Author Information

Khadija AhmedFollow
Patrick Lajoie

Department

Anatomy and Cell Biology

Program

M.Sc.

Year

2nd Year

Supervisor Name

Patrick Lajoie

Supervisor Email

plajoie3@uwo.ca

Abstract Text

Incorrect folding of secretory proteins in the endoplasmic reticulum (ER) results in an aberrant accumulation of misfolded proteins (ER stress) and activates a coping mechanism known as the unfolded protein response (UPR). While the mechanisms of UPR activation have been well established, how it integrates with other stress responses remains unclear.

Given that TORC1 is an important regulator of cell growth during protein misfolding stress, we sought to investigate how TORC1 signalling acts in parallel with the UPR to regulate ER stress sensitivity. Our studies employ the budding yeast, Saccharomyces cerevisiae, a biochemically traceable model organism that allows for extensive genetic manipulation.

Our results indicate that yeast cells carrying a hyperactive allele of TORC1 (TOR1L2134M) have increased sensitivity to canonical ER stressors and are inositol auxotrophs. Both phenotypes can be linked to a defective response to ER stress. Surprisingly, UPR activation and downregulation of ribosome biogenesis, two major consequences of ER stress, are equivalent between cells carrying a wild-type and hyperactive TOR1 allele, suggesting that TORC1 controls other signalling events required to cope with secretory protein misfolding. Interestingly, ER stress tolerance in yeast depends on the activation of the cell wall integrity pathway, which is regulated by TORC1. Our results indicate that hyperactive TOR1L2134M mutants are more sensitive to cell wall stressors and that the addition of sorbitol, a cell wall stabilizer, rescues ER stress sensitivity in hyperactive TOR1L2134M mutants.

Overall, our studies in yeast may uncover new paradigms by which the response to protein misfolding is regulated.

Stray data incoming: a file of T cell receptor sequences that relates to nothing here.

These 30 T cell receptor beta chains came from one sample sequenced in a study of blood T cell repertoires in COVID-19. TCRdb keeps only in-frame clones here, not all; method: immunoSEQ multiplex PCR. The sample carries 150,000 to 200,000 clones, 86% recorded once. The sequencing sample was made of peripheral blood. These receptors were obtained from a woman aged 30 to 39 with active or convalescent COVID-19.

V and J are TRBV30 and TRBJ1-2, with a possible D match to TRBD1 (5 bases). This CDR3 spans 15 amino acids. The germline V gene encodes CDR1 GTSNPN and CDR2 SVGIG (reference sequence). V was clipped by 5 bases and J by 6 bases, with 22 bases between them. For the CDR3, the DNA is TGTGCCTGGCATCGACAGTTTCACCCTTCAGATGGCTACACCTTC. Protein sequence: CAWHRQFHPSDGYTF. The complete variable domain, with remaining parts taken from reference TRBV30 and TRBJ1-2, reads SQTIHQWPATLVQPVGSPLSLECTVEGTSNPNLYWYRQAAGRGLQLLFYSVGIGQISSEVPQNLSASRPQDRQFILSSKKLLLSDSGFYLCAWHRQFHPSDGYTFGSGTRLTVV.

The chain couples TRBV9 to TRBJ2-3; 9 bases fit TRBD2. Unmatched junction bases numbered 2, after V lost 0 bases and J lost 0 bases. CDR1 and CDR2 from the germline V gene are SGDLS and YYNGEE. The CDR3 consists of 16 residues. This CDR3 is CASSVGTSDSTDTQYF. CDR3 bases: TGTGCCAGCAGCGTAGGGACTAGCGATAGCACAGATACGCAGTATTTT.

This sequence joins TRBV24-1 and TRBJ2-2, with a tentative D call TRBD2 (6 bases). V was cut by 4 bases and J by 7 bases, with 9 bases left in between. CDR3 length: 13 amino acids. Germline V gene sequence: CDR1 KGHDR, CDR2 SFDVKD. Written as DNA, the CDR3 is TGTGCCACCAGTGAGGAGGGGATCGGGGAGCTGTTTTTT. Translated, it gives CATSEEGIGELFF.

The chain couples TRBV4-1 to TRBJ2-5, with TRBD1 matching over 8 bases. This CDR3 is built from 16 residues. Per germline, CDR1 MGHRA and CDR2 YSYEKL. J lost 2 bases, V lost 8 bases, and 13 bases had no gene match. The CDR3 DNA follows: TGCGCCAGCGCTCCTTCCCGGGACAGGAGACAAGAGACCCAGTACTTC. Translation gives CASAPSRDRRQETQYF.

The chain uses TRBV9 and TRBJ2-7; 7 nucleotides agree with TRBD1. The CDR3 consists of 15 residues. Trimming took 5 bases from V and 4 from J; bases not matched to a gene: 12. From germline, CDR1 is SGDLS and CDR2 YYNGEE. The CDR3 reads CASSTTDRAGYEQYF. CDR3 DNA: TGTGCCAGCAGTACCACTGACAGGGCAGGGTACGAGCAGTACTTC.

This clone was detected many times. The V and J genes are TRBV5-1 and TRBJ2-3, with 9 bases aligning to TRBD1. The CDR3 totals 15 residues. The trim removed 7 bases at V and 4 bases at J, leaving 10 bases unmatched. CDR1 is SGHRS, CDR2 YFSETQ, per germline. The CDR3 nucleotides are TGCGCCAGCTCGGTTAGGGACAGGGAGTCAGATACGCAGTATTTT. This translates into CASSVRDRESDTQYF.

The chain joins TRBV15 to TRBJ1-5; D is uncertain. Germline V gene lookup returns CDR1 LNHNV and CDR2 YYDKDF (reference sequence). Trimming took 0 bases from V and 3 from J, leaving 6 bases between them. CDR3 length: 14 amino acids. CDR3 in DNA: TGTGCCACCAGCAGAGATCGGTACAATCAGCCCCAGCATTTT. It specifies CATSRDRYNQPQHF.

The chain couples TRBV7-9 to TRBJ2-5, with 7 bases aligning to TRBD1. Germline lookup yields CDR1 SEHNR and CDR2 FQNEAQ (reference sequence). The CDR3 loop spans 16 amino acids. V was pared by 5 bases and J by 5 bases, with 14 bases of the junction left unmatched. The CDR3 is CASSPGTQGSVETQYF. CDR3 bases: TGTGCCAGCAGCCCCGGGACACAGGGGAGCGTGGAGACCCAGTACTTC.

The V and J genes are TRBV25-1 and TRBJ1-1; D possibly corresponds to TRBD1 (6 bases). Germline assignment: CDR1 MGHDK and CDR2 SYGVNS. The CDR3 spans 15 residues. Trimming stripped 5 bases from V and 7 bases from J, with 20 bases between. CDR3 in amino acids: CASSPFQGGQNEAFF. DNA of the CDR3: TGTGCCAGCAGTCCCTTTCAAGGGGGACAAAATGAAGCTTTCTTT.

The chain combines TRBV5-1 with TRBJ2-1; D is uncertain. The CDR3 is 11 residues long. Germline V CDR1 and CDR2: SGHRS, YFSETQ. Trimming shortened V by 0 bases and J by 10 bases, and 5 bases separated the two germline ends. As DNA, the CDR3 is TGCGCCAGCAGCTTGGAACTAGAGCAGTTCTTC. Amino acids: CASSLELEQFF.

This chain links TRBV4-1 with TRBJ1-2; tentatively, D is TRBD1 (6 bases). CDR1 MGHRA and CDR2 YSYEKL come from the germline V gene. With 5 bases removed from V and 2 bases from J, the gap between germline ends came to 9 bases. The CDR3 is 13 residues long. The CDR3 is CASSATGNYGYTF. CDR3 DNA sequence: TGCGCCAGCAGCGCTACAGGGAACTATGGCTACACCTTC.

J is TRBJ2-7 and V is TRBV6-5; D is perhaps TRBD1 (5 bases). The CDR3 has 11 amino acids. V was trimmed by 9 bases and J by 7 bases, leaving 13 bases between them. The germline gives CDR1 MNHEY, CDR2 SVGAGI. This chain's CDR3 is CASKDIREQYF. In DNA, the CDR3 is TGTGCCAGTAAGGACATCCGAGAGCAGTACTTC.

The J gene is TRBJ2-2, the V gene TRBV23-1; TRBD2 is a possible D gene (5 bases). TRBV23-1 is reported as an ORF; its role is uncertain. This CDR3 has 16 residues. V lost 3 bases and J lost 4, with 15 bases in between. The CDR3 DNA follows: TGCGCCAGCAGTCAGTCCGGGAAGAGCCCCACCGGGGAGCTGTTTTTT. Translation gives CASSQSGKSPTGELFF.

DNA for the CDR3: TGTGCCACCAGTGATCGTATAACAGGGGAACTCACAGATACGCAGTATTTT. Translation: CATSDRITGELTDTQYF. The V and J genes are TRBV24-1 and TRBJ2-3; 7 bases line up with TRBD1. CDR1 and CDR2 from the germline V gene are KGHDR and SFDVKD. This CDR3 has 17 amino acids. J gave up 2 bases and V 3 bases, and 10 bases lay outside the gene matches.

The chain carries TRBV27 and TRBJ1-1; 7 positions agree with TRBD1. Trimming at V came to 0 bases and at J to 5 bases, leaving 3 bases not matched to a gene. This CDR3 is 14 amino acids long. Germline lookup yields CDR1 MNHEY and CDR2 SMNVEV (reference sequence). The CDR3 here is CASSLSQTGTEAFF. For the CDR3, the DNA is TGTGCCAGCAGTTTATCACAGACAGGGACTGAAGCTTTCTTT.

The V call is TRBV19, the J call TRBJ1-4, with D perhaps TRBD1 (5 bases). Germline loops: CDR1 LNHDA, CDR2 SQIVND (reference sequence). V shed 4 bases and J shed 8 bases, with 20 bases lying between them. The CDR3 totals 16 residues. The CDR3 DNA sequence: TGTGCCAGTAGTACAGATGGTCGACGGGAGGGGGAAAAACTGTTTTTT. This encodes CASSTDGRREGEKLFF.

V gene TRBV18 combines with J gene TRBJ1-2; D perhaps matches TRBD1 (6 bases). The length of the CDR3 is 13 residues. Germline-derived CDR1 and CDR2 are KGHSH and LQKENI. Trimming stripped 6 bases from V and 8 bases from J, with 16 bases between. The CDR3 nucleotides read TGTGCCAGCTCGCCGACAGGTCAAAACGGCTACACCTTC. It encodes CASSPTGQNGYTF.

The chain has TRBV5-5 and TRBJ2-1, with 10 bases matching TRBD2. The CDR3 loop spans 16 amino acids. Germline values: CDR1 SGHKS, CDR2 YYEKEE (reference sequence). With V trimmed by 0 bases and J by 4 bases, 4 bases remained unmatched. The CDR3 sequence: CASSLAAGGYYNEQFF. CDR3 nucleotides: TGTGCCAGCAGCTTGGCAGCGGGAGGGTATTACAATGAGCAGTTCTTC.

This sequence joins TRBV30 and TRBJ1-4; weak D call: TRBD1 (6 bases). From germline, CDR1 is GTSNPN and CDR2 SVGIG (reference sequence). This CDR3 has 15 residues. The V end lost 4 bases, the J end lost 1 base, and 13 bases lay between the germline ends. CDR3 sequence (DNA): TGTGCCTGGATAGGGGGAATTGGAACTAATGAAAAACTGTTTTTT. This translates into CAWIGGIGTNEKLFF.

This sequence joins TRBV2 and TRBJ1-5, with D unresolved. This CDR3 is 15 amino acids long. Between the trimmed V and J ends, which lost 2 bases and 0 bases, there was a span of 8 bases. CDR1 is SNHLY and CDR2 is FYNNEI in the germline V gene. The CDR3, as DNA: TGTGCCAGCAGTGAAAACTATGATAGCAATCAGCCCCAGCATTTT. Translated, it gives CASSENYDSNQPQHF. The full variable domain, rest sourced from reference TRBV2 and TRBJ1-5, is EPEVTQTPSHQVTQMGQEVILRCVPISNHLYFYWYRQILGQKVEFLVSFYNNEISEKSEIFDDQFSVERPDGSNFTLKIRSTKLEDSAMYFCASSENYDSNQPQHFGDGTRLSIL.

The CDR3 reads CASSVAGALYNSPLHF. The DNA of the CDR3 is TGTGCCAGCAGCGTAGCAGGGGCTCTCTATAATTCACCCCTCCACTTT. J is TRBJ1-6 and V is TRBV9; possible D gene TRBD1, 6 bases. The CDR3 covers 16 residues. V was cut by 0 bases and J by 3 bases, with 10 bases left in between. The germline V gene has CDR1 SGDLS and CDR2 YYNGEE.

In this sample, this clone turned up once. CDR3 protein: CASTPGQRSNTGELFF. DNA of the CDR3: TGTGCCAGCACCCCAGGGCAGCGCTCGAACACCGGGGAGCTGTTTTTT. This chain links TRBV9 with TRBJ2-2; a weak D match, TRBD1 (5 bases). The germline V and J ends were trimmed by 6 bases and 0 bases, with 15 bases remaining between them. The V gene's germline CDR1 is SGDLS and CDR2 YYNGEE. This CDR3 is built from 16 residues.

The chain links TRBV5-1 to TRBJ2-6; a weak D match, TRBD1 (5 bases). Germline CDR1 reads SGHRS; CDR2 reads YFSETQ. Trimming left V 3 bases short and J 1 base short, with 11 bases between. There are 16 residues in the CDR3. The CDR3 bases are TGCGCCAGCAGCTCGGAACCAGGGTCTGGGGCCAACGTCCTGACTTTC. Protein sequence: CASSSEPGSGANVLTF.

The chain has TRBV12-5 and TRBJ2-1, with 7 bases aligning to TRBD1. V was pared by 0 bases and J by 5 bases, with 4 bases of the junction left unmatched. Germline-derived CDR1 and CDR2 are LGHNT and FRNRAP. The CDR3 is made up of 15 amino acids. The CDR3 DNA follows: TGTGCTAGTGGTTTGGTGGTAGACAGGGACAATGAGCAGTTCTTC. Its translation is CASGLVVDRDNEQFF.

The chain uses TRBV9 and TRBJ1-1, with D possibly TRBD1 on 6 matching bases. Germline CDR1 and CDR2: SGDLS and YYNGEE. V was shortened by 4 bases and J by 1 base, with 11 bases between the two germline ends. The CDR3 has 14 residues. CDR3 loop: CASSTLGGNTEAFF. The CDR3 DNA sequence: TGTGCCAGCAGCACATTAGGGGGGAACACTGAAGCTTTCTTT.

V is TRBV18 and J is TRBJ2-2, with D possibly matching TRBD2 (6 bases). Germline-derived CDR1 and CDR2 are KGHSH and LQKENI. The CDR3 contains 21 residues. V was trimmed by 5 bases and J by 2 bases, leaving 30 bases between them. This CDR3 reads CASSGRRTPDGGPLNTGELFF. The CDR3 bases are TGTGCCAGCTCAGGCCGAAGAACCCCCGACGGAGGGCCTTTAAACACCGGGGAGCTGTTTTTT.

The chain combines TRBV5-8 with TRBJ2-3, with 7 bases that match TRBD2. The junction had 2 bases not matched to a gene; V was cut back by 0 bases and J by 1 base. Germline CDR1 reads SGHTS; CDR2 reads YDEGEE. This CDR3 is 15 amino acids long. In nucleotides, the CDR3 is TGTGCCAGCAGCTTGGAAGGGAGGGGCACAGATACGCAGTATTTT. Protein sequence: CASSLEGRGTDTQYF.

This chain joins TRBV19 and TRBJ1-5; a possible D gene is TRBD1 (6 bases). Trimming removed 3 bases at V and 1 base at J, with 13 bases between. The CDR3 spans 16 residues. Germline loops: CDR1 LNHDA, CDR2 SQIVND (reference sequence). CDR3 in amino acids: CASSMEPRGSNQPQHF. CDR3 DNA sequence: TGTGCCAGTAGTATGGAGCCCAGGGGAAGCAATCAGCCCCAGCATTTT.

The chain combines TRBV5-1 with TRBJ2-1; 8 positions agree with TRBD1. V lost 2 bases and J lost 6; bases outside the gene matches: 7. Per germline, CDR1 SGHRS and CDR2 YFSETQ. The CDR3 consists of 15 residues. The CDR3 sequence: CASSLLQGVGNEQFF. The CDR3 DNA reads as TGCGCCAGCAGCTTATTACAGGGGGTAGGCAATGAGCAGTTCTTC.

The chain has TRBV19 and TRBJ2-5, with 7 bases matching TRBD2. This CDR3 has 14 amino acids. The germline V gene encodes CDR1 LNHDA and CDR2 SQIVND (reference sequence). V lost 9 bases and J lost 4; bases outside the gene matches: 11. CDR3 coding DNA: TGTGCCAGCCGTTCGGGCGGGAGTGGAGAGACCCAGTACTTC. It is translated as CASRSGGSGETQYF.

In progress (data not fully collected)

Dietary Restrictions

Vegetarian/ Halal

Creative Commons License

Creative Commons Attribution 3.0 License
This work is licensed under a Creative Commons Attribution 3.0 License.

Included in

Cell Biology Commons

Share

COinS
 

Regulation of endoplasmic reticulum stress sensitivity by TORC1 signalling in yeast

Incorrect folding of secretory proteins in the endoplasmic reticulum (ER) results in an aberrant accumulation of misfolded proteins (ER stress) and activates a coping mechanism known as the unfolded protein response (UPR). While the mechanisms of UPR activation have been well established, how it integrates with other stress responses remains unclear.

Given that TORC1 is an important regulator of cell growth during protein misfolding stress, we sought to investigate how TORC1 signalling acts in parallel with the UPR to regulate ER stress sensitivity. Our studies employ the budding yeast, Saccharomyces cerevisiae, a biochemically traceable model organism that allows for extensive genetic manipulation.

Our results indicate that yeast cells carrying a hyperactive allele of TORC1 (TOR1L2134M) have increased sensitivity to canonical ER stressors and are inositol auxotrophs. Both phenotypes can be linked to a defective response to ER stress. Surprisingly, UPR activation and downregulation of ribosome biogenesis, two major consequences of ER stress, are equivalent between cells carrying a wild-type and hyperactive TOR1 allele, suggesting that TORC1 controls other signalling events required to cope with secretory protein misfolding. Interestingly, ER stress tolerance in yeast depends on the activation of the cell wall integrity pathway, which is regulated by TORC1. Our results indicate that hyperactive TOR1L2134M mutants are more sensitive to cell wall stressors and that the addition of sorbitol, a cell wall stabilizer, rescues ER stress sensitivity in hyperactive TOR1L2134M mutants.

Overall, our studies in yeast may uncover new paradigms by which the response to protein misfolding is regulated.